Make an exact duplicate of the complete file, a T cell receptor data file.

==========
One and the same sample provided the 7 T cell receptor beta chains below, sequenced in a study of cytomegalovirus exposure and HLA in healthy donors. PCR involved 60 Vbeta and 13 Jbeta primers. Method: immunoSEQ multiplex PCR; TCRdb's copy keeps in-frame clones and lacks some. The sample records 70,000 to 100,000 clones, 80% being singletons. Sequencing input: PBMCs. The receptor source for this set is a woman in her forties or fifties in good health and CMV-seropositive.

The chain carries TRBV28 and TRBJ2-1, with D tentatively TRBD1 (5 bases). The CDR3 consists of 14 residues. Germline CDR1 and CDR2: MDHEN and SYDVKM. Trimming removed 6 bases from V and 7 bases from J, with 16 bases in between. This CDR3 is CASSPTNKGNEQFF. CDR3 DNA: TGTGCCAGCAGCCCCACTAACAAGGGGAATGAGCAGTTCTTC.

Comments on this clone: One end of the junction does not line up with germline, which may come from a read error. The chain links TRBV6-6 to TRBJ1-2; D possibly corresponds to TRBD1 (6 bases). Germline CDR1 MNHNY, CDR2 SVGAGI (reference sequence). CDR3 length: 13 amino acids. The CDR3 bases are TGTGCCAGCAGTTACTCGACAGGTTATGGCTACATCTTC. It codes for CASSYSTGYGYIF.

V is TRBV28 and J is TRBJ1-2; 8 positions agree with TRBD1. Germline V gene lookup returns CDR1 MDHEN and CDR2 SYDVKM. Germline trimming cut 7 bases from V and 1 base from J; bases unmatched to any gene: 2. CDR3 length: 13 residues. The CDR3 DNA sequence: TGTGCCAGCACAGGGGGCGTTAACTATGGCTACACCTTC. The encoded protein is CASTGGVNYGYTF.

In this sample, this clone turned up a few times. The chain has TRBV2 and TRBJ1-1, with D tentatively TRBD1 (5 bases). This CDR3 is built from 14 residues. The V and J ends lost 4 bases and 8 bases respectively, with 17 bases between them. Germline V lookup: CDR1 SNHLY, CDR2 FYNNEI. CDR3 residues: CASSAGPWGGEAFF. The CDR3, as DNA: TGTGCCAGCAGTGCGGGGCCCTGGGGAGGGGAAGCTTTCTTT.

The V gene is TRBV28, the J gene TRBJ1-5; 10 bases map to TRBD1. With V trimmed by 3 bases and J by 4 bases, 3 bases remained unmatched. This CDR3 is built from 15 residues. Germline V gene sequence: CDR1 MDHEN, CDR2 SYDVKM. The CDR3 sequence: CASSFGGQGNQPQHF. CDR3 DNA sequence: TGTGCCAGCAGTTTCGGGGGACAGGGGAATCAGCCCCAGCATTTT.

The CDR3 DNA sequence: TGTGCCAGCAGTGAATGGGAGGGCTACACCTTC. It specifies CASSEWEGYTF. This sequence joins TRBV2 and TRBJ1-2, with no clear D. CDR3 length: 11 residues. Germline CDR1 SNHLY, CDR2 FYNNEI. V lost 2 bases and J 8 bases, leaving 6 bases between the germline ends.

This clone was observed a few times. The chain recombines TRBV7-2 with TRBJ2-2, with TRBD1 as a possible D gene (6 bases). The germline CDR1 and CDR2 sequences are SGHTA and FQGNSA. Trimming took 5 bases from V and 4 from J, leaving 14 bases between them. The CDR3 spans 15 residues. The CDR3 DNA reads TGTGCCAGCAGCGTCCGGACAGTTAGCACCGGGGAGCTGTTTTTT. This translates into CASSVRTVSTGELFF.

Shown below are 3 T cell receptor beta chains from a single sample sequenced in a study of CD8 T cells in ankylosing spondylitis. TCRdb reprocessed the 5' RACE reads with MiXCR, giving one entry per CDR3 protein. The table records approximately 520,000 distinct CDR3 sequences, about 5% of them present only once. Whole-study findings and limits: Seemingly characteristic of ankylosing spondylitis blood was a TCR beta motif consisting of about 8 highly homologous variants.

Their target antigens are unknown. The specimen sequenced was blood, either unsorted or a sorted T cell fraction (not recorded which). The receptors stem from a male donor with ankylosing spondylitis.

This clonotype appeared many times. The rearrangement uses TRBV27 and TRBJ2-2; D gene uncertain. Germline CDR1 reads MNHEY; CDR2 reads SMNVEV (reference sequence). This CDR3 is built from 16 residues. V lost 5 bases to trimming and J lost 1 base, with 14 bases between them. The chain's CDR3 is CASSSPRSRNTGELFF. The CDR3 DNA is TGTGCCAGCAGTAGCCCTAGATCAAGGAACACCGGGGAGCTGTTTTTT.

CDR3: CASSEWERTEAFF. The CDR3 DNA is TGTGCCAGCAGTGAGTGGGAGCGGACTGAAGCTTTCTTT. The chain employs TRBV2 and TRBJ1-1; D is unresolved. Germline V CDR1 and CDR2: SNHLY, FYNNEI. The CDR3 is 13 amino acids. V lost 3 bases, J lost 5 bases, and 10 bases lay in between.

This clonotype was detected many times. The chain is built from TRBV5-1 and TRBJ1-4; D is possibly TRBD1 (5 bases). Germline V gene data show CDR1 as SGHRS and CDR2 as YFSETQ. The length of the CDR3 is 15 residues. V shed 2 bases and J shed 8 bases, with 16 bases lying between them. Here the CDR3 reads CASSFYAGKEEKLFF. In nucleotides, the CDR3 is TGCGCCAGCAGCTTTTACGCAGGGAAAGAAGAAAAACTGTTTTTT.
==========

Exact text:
One and the same sample provided the 7 T cell receptor beta chains below, sequenced in a study of cytomegalovirus exposure and HLA in healthy donors. PCR involved 60 Vbeta and 13 Jbeta primers. Method: immunoSEQ multiplex PCR; TCRdb's copy keeps in-frame clones and lacks some. The sample records 70,000 to 100,000 clones, 80% being singletons. Sequencing input: PBMCs. The receptor source for this set is a woman in her forties or fifties in good health and CMV-seropositive.

The chain carries TRBV28 and TRBJ2-1, with D tentatively TRBD1 (5 bases). The CDR3 consists of 14 residues. Germline CDR1 and CDR2: MDHEN and SYDVKM. Trimming removed 6 bases from V and 7 bases from J, with 16 bases in between. This CDR3 is CASSPTNKGNEQFF. CDR3 DNA: TGTGCCAGCAGCCCCACTAACAAGGGGAATGAGCAGTTCTTC.

Comments on this clone: One end of the junction does not line up with germline, which may come from a read error. The chain links TRBV6-6 to TRBJ1-2; D possibly corresponds to TRBD1 (6 bases). Germline CDR1 MNHNY, CDR2 SVGAGI (reference sequence). CDR3 length: 13 amino acids. The CDR3 bases are TGTGCCAGCAGTTACTCGACAGGTTATGGCTACATCTTC. It codes for CASSYSTGYGYIF.

V is TRBV28 and J is TRBJ1-2; 8 positions agree with TRBD1. Germline V gene lookup returns CDR1 MDHEN and CDR2 SYDVKM. Germline trimming cut 7 bases from V and 1 base from J; bases unmatched to any gene: 2. CDR3 length: 13 residues. The CDR3 DNA sequence: TGTGCCAGCACAGGGGGCGTTAACTATGGCTACACCTTC. The encoded protein is CASTGGVNYGYTF.

In this sample, this clone turned up a few times. The chain has TRBV2 and TRBJ1-1, with D tentatively TRBD1 (5 bases). This CDR3 is built from 14 residues. The V and J ends lost 4 bases and 8 bases respectively, with 17 bases between them. Germline V lookup: CDR1 SNHLY, CDR2 FYNNEI. CDR3 residues: CASSAGPWGGEAFF. The CDR3, as DNA: TGTGCCAGCAGTGCGGGGCCCTGGGGAGGGGAAGCTTTCTTT.

The V gene is TRBV28, the J gene TRBJ1-5; 10 bases map to TRBD1. With V trimmed by 3 bases and J by 4 bases, 3 bases remained unmatched. This CDR3 is built from 15 residues. Germline V gene sequence: CDR1 MDHEN, CDR2 SYDVKM. The CDR3 sequence: CASSFGGQGNQPQHF. CDR3 DNA sequence: TGTGCCAGCAGTTTCGGGGGACAGGGGAATCAGCCCCAGCATTTT.

The CDR3 DNA sequence: TGTGCCAGCAGTGAATGGGAGGGCTACACCTTC. It specifies CASSEWEGYTF. This sequence joins TRBV2 and TRBJ1-2, with no clear D. CDR3 length: 11 residues. Germline CDR1 SNHLY, CDR2 FYNNEI. V lost 2 bases and J 8 bases, leaving 6 bases between the germline ends.

This clone was observed a few times. The chain recombines TRBV7-2 with TRBJ2-2, with TRBD1 as a possible D gene (6 bases). The germline CDR1 and CDR2 sequences are SGHTA and FQGNSA. Trimming took 5 bases from V and 4 from J, leaving 14 bases between them. The CDR3 spans 15 residues. The CDR3 DNA reads TGTGCCAGCAGCGTCCGGACAGTTAGCACCGGGGAGCTGTTTTTT. This translates into CASSVRTVSTGELFF.

Shown below are 3 T cell receptor beta chains from a single sample sequenced in a study of CD8 T cells in ankylosing spondylitis. TCRdb reprocessed the 5' RACE reads with MiXCR, giving one entry per CDR3 protein. The table records approximately 520,000 distinct CDR3 sequences, about 5% of them present only once. Whole-study findings and limits: Seemingly characteristic of ankylosing spondylitis blood was a TCR beta motif consisting of about 8 highly homologous variants.

Their target antigens are unknown. The specimen sequenced was blood, either unsorted or a sorted T cell fraction (not recorded which). The receptors stem from a male donor with ankylosing spondylitis.

This clonotype appeared many times. The rearrangement uses TRBV27 and TRBJ2-2; D gene uncertain. Germline CDR1 reads MNHEY; CDR2 reads SMNVEV (reference sequence). This CDR3 is built from 16 residues. V lost 5 bases to trimming and J lost 1 base, with 14 bases between them. The chain's CDR3 is CASSSPRSRNTGELFF. The CDR3 DNA is TGTGCCAGCAGTAGCCCTAGATCAAGGAACACCGGGGAGCTGTTTTTT.

CDR3: CASSEWERTEAFF. The CDR3 DNA is TGTGCCAGCAGTGAGTGGGAGCGGACTGAAGCTTTCTTT. The chain employs TRBV2 and TRBJ1-1; D is unresolved. Germline V CDR1 and CDR2: SNHLY, FYNNEI. The CDR3 is 13 amino acids. V lost 3 bases, J lost 5 bases, and 10 bases lay in between.

This clonotype was detected many times. The chain is built from TRBV5-1 and TRBJ1-4; D is possibly TRBD1 (5 bases). Germline V gene data show CDR1 as SGHRS and CDR2 as YFSETQ. The length of the CDR3 is 15 residues. V shed 2 bases and J shed 8 bases, with 16 bases lying between them. Here the CDR3 reads CASSFYAGKEEKLFF. In nucleotides, the CDR3 is TGCGCCAGCAGCTTTTACGCAGGGAAAGAAGAAAAACTGTTTTTT.